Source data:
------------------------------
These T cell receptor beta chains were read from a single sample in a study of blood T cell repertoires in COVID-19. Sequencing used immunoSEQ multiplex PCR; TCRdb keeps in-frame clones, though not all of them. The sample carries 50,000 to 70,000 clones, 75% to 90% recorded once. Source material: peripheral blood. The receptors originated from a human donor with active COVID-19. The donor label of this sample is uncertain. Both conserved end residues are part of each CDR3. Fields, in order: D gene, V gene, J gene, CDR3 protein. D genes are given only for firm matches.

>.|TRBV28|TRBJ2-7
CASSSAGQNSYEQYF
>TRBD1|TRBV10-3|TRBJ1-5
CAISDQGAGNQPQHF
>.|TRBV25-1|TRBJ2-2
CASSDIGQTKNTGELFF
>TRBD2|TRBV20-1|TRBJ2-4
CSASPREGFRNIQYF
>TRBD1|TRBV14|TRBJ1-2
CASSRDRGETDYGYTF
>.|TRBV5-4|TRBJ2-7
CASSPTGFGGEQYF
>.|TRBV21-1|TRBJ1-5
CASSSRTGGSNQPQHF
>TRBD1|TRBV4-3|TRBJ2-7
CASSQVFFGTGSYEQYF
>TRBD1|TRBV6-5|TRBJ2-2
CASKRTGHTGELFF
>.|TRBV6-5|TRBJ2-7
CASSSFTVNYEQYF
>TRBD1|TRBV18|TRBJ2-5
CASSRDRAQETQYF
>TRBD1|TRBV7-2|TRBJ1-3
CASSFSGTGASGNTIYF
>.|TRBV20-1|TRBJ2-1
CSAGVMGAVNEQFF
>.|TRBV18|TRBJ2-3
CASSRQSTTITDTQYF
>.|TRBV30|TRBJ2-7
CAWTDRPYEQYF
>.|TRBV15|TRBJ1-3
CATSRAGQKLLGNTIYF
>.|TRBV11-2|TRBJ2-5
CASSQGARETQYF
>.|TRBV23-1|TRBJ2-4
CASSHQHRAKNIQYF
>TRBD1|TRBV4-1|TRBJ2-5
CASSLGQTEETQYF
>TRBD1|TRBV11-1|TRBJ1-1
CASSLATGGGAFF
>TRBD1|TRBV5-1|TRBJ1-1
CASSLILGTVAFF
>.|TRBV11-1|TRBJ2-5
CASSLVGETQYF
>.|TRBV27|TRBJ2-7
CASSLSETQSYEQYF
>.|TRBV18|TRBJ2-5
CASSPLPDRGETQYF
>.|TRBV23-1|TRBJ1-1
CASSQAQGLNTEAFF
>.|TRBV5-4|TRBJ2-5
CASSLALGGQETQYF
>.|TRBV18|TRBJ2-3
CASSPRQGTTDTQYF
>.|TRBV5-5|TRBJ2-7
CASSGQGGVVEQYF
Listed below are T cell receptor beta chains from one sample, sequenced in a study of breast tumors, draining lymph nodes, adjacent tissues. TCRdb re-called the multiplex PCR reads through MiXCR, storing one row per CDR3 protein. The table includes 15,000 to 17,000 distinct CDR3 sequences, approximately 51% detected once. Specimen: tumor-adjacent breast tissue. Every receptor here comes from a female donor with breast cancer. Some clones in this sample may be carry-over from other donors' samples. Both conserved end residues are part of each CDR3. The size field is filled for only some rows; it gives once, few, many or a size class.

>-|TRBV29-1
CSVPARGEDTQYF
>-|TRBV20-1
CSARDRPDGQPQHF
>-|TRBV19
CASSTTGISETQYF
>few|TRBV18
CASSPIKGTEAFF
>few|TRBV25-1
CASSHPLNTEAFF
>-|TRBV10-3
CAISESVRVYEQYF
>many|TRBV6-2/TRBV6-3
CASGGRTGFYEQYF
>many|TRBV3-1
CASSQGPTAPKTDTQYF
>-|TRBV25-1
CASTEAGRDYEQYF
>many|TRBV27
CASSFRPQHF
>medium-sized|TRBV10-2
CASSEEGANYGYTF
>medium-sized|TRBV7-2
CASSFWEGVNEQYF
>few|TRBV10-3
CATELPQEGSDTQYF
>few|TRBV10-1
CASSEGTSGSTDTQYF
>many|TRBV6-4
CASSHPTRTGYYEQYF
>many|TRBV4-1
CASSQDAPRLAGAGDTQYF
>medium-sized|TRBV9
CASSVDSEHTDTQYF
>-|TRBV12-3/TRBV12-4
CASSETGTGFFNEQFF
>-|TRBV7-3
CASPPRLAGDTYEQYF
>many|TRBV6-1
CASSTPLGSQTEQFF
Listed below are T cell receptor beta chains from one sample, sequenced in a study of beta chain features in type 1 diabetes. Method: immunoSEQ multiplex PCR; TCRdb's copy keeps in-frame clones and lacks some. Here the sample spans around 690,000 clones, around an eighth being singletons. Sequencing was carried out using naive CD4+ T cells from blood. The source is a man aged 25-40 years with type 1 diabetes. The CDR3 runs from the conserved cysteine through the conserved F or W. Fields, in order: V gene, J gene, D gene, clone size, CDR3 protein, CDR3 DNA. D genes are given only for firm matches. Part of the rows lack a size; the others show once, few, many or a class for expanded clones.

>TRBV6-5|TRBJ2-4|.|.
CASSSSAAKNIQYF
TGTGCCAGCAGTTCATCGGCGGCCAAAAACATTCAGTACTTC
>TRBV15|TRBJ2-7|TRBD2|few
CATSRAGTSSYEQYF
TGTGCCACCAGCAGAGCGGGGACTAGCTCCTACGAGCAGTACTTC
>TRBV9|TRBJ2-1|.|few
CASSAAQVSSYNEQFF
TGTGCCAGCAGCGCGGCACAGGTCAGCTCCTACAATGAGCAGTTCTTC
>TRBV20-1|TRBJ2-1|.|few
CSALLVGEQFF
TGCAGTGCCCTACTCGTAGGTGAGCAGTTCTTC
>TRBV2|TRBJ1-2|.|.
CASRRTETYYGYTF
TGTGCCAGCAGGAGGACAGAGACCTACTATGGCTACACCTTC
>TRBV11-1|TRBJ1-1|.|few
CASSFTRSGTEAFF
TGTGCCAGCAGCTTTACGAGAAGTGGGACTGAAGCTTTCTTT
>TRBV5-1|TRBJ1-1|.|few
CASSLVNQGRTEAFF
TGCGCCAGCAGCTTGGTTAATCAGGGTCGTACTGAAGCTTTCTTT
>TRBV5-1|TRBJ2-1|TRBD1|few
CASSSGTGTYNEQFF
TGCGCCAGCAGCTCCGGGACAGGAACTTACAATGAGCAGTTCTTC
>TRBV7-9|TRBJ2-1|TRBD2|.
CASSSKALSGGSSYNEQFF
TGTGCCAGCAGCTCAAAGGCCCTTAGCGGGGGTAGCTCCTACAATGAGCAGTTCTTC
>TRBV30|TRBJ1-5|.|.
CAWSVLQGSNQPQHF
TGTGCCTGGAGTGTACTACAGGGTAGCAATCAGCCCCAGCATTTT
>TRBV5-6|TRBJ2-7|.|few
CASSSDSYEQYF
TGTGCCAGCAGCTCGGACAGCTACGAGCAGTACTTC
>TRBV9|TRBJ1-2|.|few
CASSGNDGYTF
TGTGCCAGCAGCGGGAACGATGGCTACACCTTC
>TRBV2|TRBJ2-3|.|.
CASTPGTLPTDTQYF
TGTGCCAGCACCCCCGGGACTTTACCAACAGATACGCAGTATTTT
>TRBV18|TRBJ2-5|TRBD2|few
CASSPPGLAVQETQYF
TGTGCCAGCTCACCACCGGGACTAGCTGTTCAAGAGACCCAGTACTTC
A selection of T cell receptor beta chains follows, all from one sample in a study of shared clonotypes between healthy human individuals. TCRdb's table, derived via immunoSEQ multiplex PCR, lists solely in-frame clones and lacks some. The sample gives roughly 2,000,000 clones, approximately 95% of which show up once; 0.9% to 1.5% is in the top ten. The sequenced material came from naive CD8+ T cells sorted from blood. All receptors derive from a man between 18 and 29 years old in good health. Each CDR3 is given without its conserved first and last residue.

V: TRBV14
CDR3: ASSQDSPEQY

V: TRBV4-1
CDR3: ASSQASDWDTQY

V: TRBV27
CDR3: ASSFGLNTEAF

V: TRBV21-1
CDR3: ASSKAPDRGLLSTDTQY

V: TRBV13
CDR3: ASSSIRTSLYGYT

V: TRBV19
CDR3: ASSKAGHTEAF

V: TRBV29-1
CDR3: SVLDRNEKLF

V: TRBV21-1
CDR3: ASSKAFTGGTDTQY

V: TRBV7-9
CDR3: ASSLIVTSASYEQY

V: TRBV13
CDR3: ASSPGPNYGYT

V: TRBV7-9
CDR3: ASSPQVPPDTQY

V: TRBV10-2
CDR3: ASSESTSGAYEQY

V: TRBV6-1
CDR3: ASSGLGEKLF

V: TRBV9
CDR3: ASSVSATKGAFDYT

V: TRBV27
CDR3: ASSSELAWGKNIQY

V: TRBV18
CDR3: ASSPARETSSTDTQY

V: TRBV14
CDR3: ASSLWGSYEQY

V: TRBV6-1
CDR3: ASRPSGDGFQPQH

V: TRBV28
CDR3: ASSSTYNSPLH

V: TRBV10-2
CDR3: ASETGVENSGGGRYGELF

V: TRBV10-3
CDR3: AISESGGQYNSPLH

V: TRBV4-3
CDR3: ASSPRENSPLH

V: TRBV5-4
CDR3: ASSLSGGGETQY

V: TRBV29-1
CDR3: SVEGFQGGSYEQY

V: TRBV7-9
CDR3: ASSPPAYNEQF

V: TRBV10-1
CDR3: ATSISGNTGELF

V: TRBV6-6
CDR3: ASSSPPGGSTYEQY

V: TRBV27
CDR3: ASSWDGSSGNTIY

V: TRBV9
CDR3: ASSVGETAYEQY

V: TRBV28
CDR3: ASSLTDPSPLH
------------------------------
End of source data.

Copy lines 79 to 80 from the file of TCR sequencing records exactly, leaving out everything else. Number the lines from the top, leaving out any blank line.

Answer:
>medium-sized|TRBV10-2
CASSEEGANYGYTF